Projection is one of the most important concepts to understand when you’re stuck in relationship anxiety or any manifestation of anxiety. It’s a psychological term that essentially means we’re stuck in a story about someone or something else with the belief that it’s true, and that if the person or thing would change we would feel better. Everyone will, at some point, find themselves stuck in a projection; it’s part of being human. Projections are a bit challenging to define and even more challenging to see when you’re in one. In Wikipedia’s words:

“Psychological projection or projection bias (including Freudian Projection) is the unconscious act of denial of a person’s own attributes, thoughts, and emotions, which are then ascribed to the outside world, such as to the weather, the government, a tool, or to other people… Projection is considered one of the most profound and subtle of human psychological processes, … Click here to continue reading...

What You Choose Determines What Comes Next

Transitions, as breaking and renewal points, offer choice-points that determine how we unfold into the next stage of our lives. Many people find me during their wedding transition when when they’re broken open not only by relationship anxiety but also by the earthquake of feelings that erupt because of the transition itself. The same is true for the transition into parenthood, career changes, moves, and deaths. Because we’re not schooled in the language of transitions and we’re terrified of big feelings, people tend to feel burdened by what feels like an unfair onslaught of anxiety: “Why does everyone else seem to happy when I’m so sad and anxious?” My response, as I’ve shared many times here and in my courses, is, “You’re one of the lucky ones. You’re being shown your core stories, and the seeds you plant now toward healing the flawed stories will serve you in your next … Click here to continue reading...

Loneliness and Love

There’s a fundamental loneliness that is part of the fabric of being human. It arrives in the corners of night, when shadows form from curtain folds and the backs of chairs. It seeps in just before twilight, when afternoon exhales its last breath and evening hasn’t yet inhaled. It lives on the edges of exaltation, in the space between the golden hour when the gods breathe their jeweled breath over meadows and in the splintered crack just before night’s multi-colored ink begins to sink into dreams.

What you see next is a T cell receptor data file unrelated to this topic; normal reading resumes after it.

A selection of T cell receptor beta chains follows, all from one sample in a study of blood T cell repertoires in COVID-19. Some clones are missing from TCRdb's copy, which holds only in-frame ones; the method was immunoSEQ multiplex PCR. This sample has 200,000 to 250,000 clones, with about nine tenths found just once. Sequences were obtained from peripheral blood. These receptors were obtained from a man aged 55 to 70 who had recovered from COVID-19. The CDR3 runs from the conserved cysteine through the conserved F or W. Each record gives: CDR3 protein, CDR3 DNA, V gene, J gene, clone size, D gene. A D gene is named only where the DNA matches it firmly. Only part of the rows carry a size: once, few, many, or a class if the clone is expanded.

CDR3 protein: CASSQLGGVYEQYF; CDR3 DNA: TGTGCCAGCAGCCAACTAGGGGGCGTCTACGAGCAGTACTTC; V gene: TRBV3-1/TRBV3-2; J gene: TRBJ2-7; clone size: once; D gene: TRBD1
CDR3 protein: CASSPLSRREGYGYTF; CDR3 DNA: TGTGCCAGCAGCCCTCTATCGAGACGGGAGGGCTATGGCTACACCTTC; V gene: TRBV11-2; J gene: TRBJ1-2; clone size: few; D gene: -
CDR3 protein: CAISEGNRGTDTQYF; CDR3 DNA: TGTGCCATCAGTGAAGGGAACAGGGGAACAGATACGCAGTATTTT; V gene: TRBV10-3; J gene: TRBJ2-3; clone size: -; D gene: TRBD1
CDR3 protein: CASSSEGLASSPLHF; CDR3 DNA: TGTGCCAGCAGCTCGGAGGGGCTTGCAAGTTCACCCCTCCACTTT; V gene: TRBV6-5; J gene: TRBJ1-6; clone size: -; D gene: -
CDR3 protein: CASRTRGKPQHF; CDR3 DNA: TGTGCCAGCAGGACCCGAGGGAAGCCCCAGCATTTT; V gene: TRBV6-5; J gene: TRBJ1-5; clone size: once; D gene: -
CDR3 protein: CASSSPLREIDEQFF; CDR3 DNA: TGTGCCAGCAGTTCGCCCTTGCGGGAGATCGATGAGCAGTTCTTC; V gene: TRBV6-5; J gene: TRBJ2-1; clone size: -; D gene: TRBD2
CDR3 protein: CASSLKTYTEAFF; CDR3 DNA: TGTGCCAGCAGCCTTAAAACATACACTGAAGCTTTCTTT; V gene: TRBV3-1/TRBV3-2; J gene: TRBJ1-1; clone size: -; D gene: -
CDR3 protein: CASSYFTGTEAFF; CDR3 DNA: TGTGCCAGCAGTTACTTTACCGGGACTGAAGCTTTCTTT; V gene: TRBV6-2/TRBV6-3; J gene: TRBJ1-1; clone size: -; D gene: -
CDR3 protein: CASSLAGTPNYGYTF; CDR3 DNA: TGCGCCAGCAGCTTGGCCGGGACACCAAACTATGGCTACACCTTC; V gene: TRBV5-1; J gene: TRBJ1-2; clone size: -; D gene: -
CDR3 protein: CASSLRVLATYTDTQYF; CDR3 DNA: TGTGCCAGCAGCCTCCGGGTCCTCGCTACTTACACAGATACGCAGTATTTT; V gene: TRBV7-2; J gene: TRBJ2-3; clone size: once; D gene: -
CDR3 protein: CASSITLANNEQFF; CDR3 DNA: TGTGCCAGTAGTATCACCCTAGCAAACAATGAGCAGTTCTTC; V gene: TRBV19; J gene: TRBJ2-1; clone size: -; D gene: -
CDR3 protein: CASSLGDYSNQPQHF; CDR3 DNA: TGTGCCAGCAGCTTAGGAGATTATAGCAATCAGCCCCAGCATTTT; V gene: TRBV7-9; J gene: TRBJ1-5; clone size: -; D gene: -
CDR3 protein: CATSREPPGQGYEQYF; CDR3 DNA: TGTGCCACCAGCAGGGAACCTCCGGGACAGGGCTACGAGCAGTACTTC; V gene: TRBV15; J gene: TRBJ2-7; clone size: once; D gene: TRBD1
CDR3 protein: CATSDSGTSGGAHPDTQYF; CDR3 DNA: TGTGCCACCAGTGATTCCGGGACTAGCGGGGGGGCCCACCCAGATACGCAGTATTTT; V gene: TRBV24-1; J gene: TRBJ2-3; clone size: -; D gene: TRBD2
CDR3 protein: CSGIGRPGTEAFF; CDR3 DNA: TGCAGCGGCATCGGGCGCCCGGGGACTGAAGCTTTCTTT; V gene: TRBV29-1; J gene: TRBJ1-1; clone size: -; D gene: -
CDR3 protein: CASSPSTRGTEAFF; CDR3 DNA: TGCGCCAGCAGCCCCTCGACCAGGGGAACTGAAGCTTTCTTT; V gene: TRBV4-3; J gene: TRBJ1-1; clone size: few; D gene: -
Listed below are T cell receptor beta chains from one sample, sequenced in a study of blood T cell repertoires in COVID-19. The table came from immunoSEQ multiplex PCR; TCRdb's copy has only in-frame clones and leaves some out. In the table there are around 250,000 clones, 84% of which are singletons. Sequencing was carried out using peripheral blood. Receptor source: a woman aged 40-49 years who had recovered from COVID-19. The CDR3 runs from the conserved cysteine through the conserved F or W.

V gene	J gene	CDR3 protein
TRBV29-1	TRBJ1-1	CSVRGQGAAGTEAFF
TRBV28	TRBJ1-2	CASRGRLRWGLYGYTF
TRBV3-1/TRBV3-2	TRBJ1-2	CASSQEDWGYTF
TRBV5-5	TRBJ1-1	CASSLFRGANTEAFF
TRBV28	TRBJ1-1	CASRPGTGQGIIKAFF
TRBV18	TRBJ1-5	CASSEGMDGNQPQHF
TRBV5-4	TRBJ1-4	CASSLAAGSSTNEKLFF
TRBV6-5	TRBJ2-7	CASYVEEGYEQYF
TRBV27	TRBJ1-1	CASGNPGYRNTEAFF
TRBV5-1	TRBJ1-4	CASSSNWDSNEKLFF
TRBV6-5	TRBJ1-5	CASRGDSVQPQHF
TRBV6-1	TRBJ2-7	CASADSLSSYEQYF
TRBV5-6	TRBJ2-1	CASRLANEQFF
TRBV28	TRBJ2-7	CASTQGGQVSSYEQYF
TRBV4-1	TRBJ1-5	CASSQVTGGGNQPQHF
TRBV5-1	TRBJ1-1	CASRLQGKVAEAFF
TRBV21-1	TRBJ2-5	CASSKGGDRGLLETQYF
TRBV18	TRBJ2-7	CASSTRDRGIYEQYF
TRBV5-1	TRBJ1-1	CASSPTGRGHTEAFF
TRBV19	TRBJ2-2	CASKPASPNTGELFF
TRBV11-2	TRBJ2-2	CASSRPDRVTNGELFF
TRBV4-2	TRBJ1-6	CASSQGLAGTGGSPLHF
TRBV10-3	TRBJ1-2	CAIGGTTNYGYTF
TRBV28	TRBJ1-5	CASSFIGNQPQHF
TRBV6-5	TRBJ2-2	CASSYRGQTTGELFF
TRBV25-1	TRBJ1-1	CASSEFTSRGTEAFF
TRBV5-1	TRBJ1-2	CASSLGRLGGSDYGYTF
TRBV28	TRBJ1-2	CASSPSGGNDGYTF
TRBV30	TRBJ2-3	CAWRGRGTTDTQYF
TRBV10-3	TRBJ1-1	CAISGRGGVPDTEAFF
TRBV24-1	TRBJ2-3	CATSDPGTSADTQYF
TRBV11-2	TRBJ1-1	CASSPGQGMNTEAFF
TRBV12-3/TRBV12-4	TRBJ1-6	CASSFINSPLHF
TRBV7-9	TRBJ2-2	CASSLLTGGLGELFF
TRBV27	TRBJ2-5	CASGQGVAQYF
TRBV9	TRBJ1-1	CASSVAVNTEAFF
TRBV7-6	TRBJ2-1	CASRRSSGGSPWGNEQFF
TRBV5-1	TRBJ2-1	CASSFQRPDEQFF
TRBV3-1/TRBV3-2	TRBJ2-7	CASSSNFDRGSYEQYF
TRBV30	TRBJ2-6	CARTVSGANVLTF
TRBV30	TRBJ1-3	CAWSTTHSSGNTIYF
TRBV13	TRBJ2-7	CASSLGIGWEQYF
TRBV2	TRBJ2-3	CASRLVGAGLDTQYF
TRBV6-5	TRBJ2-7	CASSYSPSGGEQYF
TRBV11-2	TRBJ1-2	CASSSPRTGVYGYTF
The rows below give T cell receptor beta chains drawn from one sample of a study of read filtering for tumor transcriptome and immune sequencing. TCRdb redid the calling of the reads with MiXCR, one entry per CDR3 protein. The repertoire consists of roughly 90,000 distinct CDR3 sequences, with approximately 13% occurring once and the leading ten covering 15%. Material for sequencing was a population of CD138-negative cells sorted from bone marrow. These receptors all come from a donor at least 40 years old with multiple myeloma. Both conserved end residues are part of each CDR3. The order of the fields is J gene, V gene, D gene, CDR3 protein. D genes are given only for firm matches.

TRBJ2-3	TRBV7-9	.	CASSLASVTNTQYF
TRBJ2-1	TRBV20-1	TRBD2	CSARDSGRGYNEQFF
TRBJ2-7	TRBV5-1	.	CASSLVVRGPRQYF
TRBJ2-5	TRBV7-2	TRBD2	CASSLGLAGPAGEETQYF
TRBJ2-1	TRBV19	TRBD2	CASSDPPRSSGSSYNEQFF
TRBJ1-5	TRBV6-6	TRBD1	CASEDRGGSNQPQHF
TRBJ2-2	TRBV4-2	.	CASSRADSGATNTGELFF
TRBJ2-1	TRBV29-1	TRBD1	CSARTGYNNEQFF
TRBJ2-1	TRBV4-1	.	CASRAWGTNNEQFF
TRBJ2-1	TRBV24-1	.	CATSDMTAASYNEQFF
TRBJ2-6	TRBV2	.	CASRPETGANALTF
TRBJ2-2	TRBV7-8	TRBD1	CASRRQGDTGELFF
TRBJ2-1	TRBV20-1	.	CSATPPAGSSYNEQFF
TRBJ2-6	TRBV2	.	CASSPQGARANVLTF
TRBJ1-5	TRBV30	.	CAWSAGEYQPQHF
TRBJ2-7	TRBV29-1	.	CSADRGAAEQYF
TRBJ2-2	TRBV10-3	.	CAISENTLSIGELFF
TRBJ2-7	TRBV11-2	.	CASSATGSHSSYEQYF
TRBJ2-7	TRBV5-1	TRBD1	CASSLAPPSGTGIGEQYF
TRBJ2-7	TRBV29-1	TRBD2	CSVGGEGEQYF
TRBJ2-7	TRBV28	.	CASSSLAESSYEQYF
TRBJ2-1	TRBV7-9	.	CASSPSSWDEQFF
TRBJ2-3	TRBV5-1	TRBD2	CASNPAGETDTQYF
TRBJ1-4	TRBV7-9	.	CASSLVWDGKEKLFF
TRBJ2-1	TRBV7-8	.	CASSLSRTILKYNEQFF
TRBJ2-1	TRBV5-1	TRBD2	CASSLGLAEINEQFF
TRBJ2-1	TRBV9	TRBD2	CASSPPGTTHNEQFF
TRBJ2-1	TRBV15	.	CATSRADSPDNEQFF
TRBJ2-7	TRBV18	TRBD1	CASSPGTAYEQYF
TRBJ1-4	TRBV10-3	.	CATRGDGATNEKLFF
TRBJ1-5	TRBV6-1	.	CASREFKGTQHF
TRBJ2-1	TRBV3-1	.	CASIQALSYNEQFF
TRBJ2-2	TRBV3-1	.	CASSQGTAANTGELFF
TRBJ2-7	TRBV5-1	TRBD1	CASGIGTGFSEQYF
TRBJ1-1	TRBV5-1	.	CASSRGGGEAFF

There are acute times when loneliness appears. Holidays, transitional ebbs in the day or week, birthdays. This is often when the shame stories bleed into loneliness and tell you things like, “Everyone else is having fun right now. Everyone else has a family and is off on an adventure and I’m alone. Or I’m not alone – I’m with my family or my partner … Click here to continue reading...

At the Heart of Anxiety

“The final stage of healing is using what happens to you to help other people. That is healing in itself.” – Gloria Steinem

“Why me?” people often ask when they’re dragged into the underworld of anxiety in any form. “Why do they have it so easy? Why does it look like everyone else glides through life when I struggle?”

I’ve written many times on this site and in my courses about the gift of being highly sensitive and the gems that are gleaned from doing our healing work. And I’ve touched on the final stage of healing, which Gloria Steinem succinctly summarizes above, which is to take what you’ve learned and help others.  The two are intimately linked, for it’s those who embrace the gifts of their sensitivity, which means attending to anxiety, who are more easily able to live life in alignment with their true selves. One of the … Click here to continue reading...